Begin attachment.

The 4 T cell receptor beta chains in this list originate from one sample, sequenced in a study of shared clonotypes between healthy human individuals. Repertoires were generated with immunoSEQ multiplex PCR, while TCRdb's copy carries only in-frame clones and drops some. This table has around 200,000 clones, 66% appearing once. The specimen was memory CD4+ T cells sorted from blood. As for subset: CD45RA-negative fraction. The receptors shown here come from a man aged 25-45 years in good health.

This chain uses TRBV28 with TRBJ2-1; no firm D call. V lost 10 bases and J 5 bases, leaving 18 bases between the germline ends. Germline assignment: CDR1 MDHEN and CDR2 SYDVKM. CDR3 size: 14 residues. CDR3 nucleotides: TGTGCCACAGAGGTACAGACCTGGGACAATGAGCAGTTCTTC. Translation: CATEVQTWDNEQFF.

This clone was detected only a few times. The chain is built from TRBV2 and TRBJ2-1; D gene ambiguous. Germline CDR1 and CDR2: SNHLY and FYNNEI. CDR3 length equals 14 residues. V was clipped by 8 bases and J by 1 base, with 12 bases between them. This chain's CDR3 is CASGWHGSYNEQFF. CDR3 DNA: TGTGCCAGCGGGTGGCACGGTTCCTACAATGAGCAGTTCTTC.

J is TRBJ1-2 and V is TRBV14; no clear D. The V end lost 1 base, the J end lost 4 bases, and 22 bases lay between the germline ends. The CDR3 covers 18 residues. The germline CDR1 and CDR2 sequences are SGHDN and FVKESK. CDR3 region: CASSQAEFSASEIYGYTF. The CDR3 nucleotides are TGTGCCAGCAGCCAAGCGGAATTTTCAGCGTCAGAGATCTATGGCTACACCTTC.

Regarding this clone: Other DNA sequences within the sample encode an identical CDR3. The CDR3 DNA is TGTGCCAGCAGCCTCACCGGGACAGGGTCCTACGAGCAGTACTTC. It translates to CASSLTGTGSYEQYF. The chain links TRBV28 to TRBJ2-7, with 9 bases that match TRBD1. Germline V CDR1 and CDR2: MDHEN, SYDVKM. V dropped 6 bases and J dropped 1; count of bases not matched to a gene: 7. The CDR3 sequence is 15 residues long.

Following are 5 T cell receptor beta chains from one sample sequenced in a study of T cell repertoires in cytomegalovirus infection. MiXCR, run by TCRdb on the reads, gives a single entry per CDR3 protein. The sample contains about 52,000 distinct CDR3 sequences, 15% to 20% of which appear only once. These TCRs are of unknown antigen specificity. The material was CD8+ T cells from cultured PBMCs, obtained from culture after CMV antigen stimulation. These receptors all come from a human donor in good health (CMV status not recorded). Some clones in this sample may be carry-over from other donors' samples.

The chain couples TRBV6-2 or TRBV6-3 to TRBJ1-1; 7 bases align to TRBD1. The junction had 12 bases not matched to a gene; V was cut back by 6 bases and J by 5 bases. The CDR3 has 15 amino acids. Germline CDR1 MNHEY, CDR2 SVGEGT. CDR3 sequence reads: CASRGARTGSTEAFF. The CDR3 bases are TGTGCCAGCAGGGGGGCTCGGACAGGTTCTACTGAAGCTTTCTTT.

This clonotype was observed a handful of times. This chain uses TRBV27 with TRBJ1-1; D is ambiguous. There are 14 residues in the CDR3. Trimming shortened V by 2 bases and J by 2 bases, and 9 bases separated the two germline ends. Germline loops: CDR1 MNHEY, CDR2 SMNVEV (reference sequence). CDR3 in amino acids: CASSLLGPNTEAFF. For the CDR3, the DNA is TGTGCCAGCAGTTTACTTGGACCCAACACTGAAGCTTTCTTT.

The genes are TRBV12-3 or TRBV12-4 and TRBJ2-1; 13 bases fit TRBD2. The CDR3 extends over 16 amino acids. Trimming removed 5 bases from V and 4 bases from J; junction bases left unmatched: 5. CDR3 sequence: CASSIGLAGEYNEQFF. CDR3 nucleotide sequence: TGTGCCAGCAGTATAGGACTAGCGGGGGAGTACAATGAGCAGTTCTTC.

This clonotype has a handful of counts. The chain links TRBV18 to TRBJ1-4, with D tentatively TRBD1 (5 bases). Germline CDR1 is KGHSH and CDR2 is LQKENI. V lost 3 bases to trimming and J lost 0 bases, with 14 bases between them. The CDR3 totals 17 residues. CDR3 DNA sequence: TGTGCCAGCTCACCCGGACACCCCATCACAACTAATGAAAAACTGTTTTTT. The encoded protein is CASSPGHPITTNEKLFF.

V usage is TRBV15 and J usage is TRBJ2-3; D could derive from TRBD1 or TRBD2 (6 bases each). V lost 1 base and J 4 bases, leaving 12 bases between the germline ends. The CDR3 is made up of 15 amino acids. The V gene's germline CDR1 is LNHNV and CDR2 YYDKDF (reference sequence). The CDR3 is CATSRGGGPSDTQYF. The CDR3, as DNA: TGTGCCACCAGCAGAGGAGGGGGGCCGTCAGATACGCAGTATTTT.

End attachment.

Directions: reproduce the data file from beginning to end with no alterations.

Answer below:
The 4 T cell receptor beta chains in this list originate from one sample, sequenced in a study of shared clonotypes between healthy human individuals. Repertoires were generated with immunoSEQ multiplex PCR, while TCRdb's copy carries only in-frame clones and drops some. This table has around 200,000 clones, 66% appearing once. The specimen was memory CD4+ T cells sorted from blood. As for subset: CD45RA-negative fraction. The receptors shown here come from a man aged 25-45 years in good health.

This chain uses TRBV28 with TRBJ2-1; no firm D call. V lost 10 bases and J 5 bases, leaving 18 bases between the germline ends. Germline assignment: CDR1 MDHEN and CDR2 SYDVKM. CDR3 size: 14 residues. CDR3 nucleotides: TGTGCCACAGAGGTACAGACCTGGGACAATGAGCAGTTCTTC. Translation: CATEVQTWDNEQFF.

This clone was detected only a few times. The chain is built from TRBV2 and TRBJ2-1; D gene ambiguous. Germline CDR1 and CDR2: SNHLY and FYNNEI. CDR3 length equals 14 residues. V was clipped by 8 bases and J by 1 base, with 12 bases between them. This chain's CDR3 is CASGWHGSYNEQFF. CDR3 DNA: TGTGCCAGCGGGTGGCACGGTTCCTACAATGAGCAGTTCTTC.

J is TRBJ1-2 and V is TRBV14; no clear D. The V end lost 1 base, the J end lost 4 bases, and 22 bases lay between the germline ends. The CDR3 covers 18 residues. The germline CDR1 and CDR2 sequences are SGHDN and FVKESK. CDR3 region: CASSQAEFSASEIYGYTF. The CDR3 nucleotides are TGTGCCAGCAGCCAAGCGGAATTTTCAGCGTCAGAGATCTATGGCTACACCTTC.

Regarding this clone: Other DNA sequences within the sample encode an identical CDR3. The CDR3 DNA is TGTGCCAGCAGCCTCACCGGGACAGGGTCCTACGAGCAGTACTTC. It translates to CASSLTGTGSYEQYF. The chain links TRBV28 to TRBJ2-7, with 9 bases that match TRBD1. Germline V CDR1 and CDR2: MDHEN, SYDVKM. V dropped 6 bases and J dropped 1; count of bases not matched to a gene: 7. The CDR3 sequence is 15 residues long.

Following are 5 T cell receptor beta chains from one sample sequenced in a study of T cell repertoires in cytomegalovirus infection. MiXCR, run by TCRdb on the reads, gives a single entry per CDR3 protein. The sample contains about 52,000 distinct CDR3 sequences, 15% to 20% of which appear only once. These TCRs are of unknown antigen specificity. The material was CD8+ T cells from cultured PBMCs, obtained from culture after CMV antigen stimulation. These receptors all come from a human donor in good health (CMV status not recorded). Some clones in this sample may be carry-over from other donors' samples.

The chain couples TRBV6-2 or TRBV6-3 to TRBJ1-1; 7 bases align to TRBD1. The junction had 12 bases not matched to a gene; V was cut back by 6 bases and J by 5 bases. The CDR3 has 15 amino acids. Germline CDR1 MNHEY, CDR2 SVGEGT. CDR3 sequence reads: CASRGARTGSTEAFF. The CDR3 bases are TGTGCCAGCAGGGGGGCTCGGACAGGTTCTACTGAAGCTTTCTTT.

This clonotype was observed a handful of times. This chain uses TRBV27 with TRBJ1-1; D is ambiguous. There are 14 residues in the CDR3. Trimming shortened V by 2 bases and J by 2 bases, and 9 bases separated the two germline ends. Germline loops: CDR1 MNHEY, CDR2 SMNVEV (reference sequence). CDR3 in amino acids: CASSLLGPNTEAFF. For the CDR3, the DNA is TGTGCCAGCAGTTTACTTGGACCCAACACTGAAGCTTTCTTT.

The genes are TRBV12-3 or TRBV12-4 and TRBJ2-1; 13 bases fit TRBD2. The CDR3 extends over 16 amino acids. Trimming removed 5 bases from V and 4 bases from J; junction bases left unmatched: 5. CDR3 sequence: CASSIGLAGEYNEQFF. CDR3 nucleotide sequence: TGTGCCAGCAGTATAGGACTAGCGGGGGAGTACAATGAGCAGTTCTTC.

This clonotype has a handful of counts. The chain links TRBV18 to TRBJ1-4, with D tentatively TRBD1 (5 bases). Germline CDR1 is KGHSH and CDR2 is LQKENI. V lost 3 bases to trimming and J lost 0 bases, with 14 bases between them. The CDR3 totals 17 residues. CDR3 DNA sequence: TGTGCCAGCTCACCCGGACACCCCATCACAACTAATGAAAAACTGTTTTTT. The encoded protein is CASSPGHPITTNEKLFF.

V usage is TRBV15 and J usage is TRBJ2-3; D could derive from TRBD1 or TRBD2 (6 bases each). V lost 1 base and J 4 bases, leaving 12 bases between the germline ends. The CDR3 is made up of 15 amino acids. The V gene's germline CDR1 is LNHNV and CDR2 YYDKDF (reference sequence). The CDR3 is CATSRGGGPSDTQYF. The CDR3, as DNA: TGTGCCACCAGCAGAGGAGGGGGGCCGTCAGATACGCAGTATTTT.